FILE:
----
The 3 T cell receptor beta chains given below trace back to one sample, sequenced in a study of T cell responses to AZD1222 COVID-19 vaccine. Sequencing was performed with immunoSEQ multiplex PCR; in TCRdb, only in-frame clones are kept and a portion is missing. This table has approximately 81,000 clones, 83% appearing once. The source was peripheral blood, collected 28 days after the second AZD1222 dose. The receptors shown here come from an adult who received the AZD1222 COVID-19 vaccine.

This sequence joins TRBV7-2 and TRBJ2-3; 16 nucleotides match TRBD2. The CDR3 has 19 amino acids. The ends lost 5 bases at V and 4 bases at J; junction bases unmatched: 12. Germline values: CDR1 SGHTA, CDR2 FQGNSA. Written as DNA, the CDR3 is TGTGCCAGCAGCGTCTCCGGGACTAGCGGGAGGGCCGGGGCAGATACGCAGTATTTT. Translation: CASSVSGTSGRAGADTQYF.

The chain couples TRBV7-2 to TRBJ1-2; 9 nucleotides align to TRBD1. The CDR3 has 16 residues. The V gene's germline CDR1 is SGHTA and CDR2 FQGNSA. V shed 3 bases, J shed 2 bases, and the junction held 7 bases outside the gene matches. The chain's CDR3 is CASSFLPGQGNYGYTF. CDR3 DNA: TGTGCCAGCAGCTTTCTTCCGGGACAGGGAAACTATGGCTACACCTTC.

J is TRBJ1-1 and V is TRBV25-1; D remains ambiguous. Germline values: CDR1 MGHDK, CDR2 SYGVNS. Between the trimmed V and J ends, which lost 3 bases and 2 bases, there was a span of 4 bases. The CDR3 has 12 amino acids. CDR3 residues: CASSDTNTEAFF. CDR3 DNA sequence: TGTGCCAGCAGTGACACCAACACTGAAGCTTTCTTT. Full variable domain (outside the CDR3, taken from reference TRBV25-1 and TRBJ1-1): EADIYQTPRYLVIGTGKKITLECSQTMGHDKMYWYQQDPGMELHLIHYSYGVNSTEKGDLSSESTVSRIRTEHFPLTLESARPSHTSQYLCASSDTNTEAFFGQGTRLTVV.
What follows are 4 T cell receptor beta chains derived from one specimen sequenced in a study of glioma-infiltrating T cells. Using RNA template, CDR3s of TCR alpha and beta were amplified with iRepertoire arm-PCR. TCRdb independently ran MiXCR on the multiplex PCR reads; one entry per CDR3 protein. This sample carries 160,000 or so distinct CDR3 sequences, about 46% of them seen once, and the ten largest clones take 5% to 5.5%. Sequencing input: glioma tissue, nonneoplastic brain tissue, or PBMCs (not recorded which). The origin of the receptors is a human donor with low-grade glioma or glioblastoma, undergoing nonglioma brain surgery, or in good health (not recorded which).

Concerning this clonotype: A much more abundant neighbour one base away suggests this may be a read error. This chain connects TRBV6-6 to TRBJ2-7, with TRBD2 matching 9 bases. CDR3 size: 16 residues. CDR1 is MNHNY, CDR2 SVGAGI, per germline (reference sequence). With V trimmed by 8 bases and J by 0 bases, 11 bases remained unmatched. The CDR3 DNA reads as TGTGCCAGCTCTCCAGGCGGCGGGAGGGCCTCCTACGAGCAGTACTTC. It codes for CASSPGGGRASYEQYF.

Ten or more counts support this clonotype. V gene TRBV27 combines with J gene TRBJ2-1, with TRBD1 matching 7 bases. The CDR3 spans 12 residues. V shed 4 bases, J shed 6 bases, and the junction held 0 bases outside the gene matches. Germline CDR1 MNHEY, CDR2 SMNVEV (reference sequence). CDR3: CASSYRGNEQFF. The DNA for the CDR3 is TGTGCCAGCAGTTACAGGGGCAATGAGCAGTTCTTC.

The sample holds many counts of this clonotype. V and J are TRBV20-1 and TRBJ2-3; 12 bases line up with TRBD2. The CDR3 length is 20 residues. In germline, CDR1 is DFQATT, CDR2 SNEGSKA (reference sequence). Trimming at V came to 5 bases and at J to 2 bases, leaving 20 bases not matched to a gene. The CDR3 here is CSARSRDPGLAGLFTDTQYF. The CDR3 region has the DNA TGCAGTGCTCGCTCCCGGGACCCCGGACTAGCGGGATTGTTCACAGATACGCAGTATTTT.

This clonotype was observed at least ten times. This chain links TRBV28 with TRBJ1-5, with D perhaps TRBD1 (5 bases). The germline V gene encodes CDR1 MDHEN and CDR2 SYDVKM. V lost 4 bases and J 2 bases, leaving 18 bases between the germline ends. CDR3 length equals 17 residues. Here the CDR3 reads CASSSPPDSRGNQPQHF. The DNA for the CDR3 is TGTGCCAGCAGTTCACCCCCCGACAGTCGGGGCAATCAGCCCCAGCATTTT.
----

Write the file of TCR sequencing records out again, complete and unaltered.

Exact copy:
The 3 T cell receptor beta chains given below trace back to one sample, sequenced in a study of T cell responses to AZD1222 COVID-19 vaccine. Sequencing was performed with immunoSEQ multiplex PCR; in TCRdb, only in-frame clones are kept and a portion is missing. This table has approximately 81,000 clones, 83% appearing once. The source was peripheral blood, collected 28 days after the second AZD1222 dose. The receptors shown here come from an adult who received the AZD1222 COVID-19 vaccine.

This sequence joins TRBV7-2 and TRBJ2-3; 16 nucleotides match TRBD2. The CDR3 has 19 amino acids. The ends lost 5 bases at V and 4 bases at J; junction bases unmatched: 12. Germline values: CDR1 SGHTA, CDR2 FQGNSA. Written as DNA, the CDR3 is TGTGCCAGCAGCGTCTCCGGGACTAGCGGGAGGGCCGGGGCAGATACGCAGTATTTT. Translation: CASSVSGTSGRAGADTQYF.

The chain couples TRBV7-2 to TRBJ1-2; 9 nucleotides align to TRBD1. The CDR3 has 16 residues. The V gene's germline CDR1 is SGHTA and CDR2 FQGNSA. V shed 3 bases, J shed 2 bases, and the junction held 7 bases outside the gene matches. The chain's CDR3 is CASSFLPGQGNYGYTF. CDR3 DNA: TGTGCCAGCAGCTTTCTTCCGGGACAGGGAAACTATGGCTACACCTTC.

J is TRBJ1-1 and V is TRBV25-1; D remains ambiguous. Germline values: CDR1 MGHDK, CDR2 SYGVNS. Between the trimmed V and J ends, which lost 3 bases and 2 bases, there was a span of 4 bases. The CDR3 has 12 amino acids. CDR3 residues: CASSDTNTEAFF. CDR3 DNA sequence: TGTGCCAGCAGTGACACCAACACTGAAGCTTTCTTT. Full variable domain (outside the CDR3, taken from reference TRBV25-1 and TRBJ1-1): EADIYQTPRYLVIGTGKKITLECSQTMGHDKMYWYQQDPGMELHLIHYSYGVNSTEKGDLSSESTVSRIRTEHFPLTLESARPSHTSQYLCASSDTNTEAFFGQGTRLTVV.
What follows are 4 T cell receptor beta chains derived from one specimen sequenced in a study of glioma-infiltrating T cells. Using RNA template, CDR3s of TCR alpha and beta were amplified with iRepertoire arm-PCR. TCRdb independently ran MiXCR on the multiplex PCR reads; one entry per CDR3 protein. This sample carries 160,000 or so distinct CDR3 sequences, about 46% of them seen once, and the ten largest clones take 5% to 5.5%. Sequencing input: glioma tissue, nonneoplastic brain tissue, or PBMCs (not recorded which). The origin of the receptors is a human donor with low-grade glioma or glioblastoma, undergoing nonglioma brain surgery, or in good health (not recorded which).

Concerning this clonotype: A much more abundant neighbour one base away suggests this may be a read error. This chain connects TRBV6-6 to TRBJ2-7, with TRBD2 matching 9 bases. CDR3 size: 16 residues. CDR1 is MNHNY, CDR2 SVGAGI, per germline (reference sequence). With V trimmed by 8 bases and J by 0 bases, 11 bases remained unmatched. The CDR3 DNA reads as TGTGCCAGCTCTCCAGGCGGCGGGAGGGCCTCCTACGAGCAGTACTTC. It codes for CASSPGGGRASYEQYF.

Ten or more counts support this clonotype. V gene TRBV27 combines with J gene TRBJ2-1, with TRBD1 matching 7 bases. The CDR3 spans 12 residues. V shed 4 bases, J shed 6 bases, and the junction held 0 bases outside the gene matches. Germline CDR1 MNHEY, CDR2 SMNVEV (reference sequence). CDR3: CASSYRGNEQFF. The DNA for the CDR3 is TGTGCCAGCAGTTACAGGGGCAATGAGCAGTTCTTC.

The sample holds many counts of this clonotype. V and J are TRBV20-1 and TRBJ2-3; 12 bases line up with TRBD2. The CDR3 length is 20 residues. In germline, CDR1 is DFQATT, CDR2 SNEGSKA (reference sequence). Trimming at V came to 5 bases and at J to 2 bases, leaving 20 bases not matched to a gene. The CDR3 here is CSARSRDPGLAGLFTDTQYF. The CDR3 region has the DNA TGCAGTGCTCGCTCCCGGGACCCCGGACTAGCGGGATTGTTCACAGATACGCAGTATTTT.

This clonotype was observed at least ten times. This chain links TRBV28 with TRBJ1-5, with D perhaps TRBD1 (5 bases). The germline V gene encodes CDR1 MDHEN and CDR2 SYDVKM. V lost 4 bases and J 2 bases, leaving 18 bases between the germline ends. CDR3 length equals 17 residues. Here the CDR3 reads CASSSPPDSRGNQPQHF. The DNA for the CDR3 is TGTGCCAGCAGTTCACCCCCCGACAGTCGGGGCAATCAGCCCCAGCATTTT.